Mesothelioma - An Introduction

By: Rob Mellor

To understand Mesothelioma let us first understand what mesothelium is. The mesothelium is a membrane that covers & protects most of the internal organs of the body, the mesothelium is composed of two layers of cells, one layer immediately surrounds the organ the other forms a sac like covering around it. The mesothelium membrane produces a lubricating fluid that is released between these layers, allowing moving organs such as the beating heart and lungs to slide easily against adjacent structures.

The mesothelium is called by different names, depending on where it is located in the body. For e.g. the peritoneum is the mesothelial tissue that covers most of the organs in the abdominal cavity. The pericardium covers and protects the heart. The pleura is the membrane that surrounds the lungs and lines the wall of the chest cavity. The mesothelial tissue surrounding the male internal reproductive organs is called the tunica vaginalis testis. The tunica serosa uteri covers the internal reproductive organs in women.

What is Mesothelioma?
Now the next question that arises is what is Mesothelioma? Mesothelioma or the cancer of the mesothelium is a disease in which cells of the mesothelium become abnormal and divide without control or order. They can invade and damage nearby tissues and organs. Cancerous cells can also spread called metastasizing from their original place to other parts of the body. Most cases of Mesothelioma begin in the pleura or peritoneum, i.e. the lining surrounding the chest and the lungs.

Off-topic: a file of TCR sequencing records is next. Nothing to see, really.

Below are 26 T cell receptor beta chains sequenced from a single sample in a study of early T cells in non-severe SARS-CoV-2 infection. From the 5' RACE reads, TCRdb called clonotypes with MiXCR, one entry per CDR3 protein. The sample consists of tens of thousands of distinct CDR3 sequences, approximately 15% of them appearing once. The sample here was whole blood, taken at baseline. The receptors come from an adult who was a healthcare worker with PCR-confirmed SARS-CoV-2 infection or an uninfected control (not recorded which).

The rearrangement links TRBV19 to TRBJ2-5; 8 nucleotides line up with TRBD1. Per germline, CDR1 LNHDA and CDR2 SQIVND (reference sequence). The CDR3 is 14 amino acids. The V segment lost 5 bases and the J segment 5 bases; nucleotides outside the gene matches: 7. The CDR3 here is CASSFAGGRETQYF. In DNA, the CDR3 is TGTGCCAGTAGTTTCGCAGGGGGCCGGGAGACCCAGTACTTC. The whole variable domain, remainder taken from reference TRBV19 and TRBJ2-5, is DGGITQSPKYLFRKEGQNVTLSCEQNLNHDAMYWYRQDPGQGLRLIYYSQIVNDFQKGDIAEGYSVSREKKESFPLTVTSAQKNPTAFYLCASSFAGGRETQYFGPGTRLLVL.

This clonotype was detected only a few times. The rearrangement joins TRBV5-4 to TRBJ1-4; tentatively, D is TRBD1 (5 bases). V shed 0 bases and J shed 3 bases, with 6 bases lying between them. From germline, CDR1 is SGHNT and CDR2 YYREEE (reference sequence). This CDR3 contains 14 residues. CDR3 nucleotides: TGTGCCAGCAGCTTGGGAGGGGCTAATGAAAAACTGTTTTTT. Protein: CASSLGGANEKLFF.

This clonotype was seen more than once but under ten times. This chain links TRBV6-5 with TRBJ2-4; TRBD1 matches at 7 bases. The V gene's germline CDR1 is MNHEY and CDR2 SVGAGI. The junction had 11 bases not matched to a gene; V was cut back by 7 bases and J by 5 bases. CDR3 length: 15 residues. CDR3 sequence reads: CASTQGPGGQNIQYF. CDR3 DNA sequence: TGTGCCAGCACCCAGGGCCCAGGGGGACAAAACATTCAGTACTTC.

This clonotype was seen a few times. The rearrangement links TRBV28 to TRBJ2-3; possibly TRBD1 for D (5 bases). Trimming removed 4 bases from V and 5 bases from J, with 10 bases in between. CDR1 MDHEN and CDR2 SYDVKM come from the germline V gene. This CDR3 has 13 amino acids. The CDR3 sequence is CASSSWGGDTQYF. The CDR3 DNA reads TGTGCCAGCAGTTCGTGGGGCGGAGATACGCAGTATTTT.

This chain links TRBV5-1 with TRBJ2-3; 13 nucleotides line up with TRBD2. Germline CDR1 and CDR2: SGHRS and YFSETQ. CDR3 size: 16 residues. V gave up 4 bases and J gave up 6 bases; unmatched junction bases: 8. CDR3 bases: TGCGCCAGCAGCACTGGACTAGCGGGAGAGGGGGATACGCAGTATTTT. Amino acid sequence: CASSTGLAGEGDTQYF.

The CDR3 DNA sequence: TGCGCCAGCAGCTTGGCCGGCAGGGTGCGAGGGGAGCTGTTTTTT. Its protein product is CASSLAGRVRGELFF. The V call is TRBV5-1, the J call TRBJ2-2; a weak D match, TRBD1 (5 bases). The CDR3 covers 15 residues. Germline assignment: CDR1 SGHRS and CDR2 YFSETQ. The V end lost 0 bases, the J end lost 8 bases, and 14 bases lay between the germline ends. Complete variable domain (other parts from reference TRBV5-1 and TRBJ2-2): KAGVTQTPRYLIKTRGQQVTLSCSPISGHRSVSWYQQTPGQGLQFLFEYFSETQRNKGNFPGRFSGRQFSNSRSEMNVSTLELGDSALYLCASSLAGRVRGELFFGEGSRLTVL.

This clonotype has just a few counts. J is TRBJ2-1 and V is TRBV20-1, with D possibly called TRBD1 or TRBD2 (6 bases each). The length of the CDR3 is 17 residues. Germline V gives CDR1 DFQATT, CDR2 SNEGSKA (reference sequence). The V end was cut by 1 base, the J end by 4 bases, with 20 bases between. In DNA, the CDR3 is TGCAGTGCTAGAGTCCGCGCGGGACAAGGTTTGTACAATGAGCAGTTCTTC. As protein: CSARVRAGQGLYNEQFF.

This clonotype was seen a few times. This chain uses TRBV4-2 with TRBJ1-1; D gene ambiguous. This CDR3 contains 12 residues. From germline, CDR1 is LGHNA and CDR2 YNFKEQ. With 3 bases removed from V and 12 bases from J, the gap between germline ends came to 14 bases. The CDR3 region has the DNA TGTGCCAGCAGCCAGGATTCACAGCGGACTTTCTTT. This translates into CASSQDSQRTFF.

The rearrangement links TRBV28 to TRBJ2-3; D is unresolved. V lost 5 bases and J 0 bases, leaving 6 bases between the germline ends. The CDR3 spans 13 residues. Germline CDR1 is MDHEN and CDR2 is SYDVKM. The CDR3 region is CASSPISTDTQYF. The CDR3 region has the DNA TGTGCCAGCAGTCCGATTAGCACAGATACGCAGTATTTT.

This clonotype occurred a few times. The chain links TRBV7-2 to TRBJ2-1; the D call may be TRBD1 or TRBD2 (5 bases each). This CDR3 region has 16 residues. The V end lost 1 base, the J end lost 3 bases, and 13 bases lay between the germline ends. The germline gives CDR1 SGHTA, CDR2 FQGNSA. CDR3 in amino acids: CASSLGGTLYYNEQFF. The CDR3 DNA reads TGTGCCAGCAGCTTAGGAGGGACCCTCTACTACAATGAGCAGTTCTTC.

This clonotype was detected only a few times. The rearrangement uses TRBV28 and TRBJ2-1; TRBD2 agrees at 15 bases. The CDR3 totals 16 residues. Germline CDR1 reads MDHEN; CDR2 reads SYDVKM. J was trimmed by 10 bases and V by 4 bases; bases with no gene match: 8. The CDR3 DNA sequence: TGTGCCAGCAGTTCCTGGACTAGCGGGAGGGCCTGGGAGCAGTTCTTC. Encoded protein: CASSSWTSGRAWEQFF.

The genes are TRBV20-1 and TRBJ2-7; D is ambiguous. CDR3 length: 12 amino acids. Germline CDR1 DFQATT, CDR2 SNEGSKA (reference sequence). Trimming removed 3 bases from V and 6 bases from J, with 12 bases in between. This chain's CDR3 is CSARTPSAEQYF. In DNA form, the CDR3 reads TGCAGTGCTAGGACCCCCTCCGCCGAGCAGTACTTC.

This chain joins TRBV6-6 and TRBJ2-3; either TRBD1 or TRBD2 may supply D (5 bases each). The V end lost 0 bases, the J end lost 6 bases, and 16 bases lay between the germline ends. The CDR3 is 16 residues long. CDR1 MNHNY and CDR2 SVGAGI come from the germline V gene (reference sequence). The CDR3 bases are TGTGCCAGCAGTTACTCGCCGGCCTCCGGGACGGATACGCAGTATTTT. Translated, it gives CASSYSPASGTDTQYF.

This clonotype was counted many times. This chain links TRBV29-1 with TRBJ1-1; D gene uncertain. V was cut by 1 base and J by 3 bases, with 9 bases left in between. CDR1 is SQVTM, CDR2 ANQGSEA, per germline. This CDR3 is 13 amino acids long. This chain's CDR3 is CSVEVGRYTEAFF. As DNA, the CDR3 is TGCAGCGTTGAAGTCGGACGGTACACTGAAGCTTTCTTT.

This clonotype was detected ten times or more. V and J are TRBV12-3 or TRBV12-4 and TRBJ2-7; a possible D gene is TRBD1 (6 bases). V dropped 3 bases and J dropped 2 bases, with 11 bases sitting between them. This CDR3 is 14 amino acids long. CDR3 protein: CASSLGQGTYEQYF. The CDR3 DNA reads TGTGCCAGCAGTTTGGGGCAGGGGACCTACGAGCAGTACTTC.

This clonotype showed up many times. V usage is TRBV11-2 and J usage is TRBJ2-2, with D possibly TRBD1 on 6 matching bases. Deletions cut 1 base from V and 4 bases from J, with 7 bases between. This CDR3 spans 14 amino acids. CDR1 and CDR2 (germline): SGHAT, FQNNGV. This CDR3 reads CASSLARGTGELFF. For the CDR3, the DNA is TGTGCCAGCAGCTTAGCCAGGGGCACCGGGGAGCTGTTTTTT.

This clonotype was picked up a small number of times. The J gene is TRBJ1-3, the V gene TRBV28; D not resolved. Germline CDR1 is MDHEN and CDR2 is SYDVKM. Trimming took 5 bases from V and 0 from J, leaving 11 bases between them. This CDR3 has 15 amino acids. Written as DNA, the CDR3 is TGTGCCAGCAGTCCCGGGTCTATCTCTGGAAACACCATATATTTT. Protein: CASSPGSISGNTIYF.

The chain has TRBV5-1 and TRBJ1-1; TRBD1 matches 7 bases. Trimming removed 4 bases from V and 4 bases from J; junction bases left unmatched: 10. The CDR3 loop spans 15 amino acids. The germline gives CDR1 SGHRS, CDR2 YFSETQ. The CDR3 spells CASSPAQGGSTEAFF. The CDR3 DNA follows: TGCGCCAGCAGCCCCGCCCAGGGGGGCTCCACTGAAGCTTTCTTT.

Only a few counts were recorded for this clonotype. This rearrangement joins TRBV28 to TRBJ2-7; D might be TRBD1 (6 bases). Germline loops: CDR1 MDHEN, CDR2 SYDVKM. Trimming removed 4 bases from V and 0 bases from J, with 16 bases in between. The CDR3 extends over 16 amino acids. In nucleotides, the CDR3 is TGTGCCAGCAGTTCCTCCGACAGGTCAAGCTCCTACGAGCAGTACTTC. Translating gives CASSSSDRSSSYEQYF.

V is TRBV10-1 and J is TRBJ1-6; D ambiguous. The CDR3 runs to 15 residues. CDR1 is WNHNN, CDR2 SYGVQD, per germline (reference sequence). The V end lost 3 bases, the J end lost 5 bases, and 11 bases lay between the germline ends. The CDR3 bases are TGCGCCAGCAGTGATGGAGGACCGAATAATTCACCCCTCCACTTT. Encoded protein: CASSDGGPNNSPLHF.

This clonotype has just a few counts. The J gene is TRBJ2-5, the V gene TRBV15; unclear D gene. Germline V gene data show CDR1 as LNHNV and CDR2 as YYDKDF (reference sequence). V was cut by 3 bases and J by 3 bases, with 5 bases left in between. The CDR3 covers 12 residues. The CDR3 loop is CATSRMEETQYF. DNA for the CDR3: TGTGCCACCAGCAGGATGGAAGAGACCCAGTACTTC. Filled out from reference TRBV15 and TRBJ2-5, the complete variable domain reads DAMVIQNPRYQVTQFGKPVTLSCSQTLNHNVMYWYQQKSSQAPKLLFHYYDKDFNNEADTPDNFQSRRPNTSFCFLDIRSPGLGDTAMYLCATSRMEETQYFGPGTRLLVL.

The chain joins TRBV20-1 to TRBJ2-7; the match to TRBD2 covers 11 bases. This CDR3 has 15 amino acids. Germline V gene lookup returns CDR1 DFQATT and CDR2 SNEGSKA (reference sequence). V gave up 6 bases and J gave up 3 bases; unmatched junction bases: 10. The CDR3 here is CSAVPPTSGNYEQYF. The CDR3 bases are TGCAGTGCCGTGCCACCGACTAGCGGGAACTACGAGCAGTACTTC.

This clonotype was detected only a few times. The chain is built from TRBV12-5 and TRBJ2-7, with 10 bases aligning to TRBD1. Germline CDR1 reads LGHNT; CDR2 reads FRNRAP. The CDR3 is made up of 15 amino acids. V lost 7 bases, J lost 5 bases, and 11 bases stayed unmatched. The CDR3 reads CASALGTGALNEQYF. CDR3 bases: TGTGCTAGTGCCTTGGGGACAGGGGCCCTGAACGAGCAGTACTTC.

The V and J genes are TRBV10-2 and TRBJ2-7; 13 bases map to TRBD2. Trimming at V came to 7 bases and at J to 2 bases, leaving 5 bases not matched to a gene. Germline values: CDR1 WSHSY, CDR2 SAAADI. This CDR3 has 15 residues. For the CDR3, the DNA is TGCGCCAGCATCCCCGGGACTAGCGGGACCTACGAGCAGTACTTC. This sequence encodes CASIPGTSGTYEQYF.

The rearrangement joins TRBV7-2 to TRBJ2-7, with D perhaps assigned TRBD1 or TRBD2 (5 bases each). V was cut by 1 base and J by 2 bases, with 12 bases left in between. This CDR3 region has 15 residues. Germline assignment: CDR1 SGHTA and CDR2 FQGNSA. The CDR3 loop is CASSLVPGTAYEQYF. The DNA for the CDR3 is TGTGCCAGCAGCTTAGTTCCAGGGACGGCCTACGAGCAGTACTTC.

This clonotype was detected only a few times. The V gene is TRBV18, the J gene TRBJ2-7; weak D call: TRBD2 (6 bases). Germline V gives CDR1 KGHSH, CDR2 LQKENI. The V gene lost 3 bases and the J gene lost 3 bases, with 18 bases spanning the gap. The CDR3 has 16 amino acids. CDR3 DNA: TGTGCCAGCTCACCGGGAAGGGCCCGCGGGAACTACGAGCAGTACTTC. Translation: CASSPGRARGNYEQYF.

In malignant Mesothelioma, which is a rare form of cancer, the cancerous or malignant cells are found in the sac lining the chest (the pleura), the lining of the abdominal cavity (the peritoneum) or the lining around the heart (the pericardium).

How do you get Mesothelioma?
The single largest cause of Mesothelioma is working with asbestos; it is a major risk factor for Mesothelioma. A history of asbestos exposure at work is reported in about 70 percent to 80 percent of all cases. However, there have been cases where Mesothelioma has been reported in some individuals without any known exposure to asbestos. Most people with malignant Mesothelioma have worked on jobs where they breathed asbestos. Others have been exposed to asbestos in a household environment, often without their knowledge.

What is Asbestos?
Asbestos is the name of a group of minerals that occur naturally as masses of strong, flexible fibers that can be separated into thin threads and woven. Asbestos has been widely used in many industrial products, including cement, brake linings, roof shingles, flooring products, textiles, and insulation. If tiny asbestos particles float in the air, especially during the manufacturing process, they may be inhaled or swallowed, and can cause serious health problems. In addition to Mesothelioma, exposure to asbestos increases the risk of lung cancer, asbestosis (a non cancerous, chronic lung ailment), and other cancers, such as those of the larynx and kidney.
The risk of asbestos-related disease increases with heavier exposure to asbestos and longer exposure time. There is some evidence that family members and others living with asbestos workers have an increased risk of developing Mesothelioma, and possibly other asbestos-related diseases. This risk may be the result of exposure to asbestos dust brought home on the clothing and hair of asbestos workers.

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Rob Mellor owns the free to use website mesothelioma . mesothelioma symptoms

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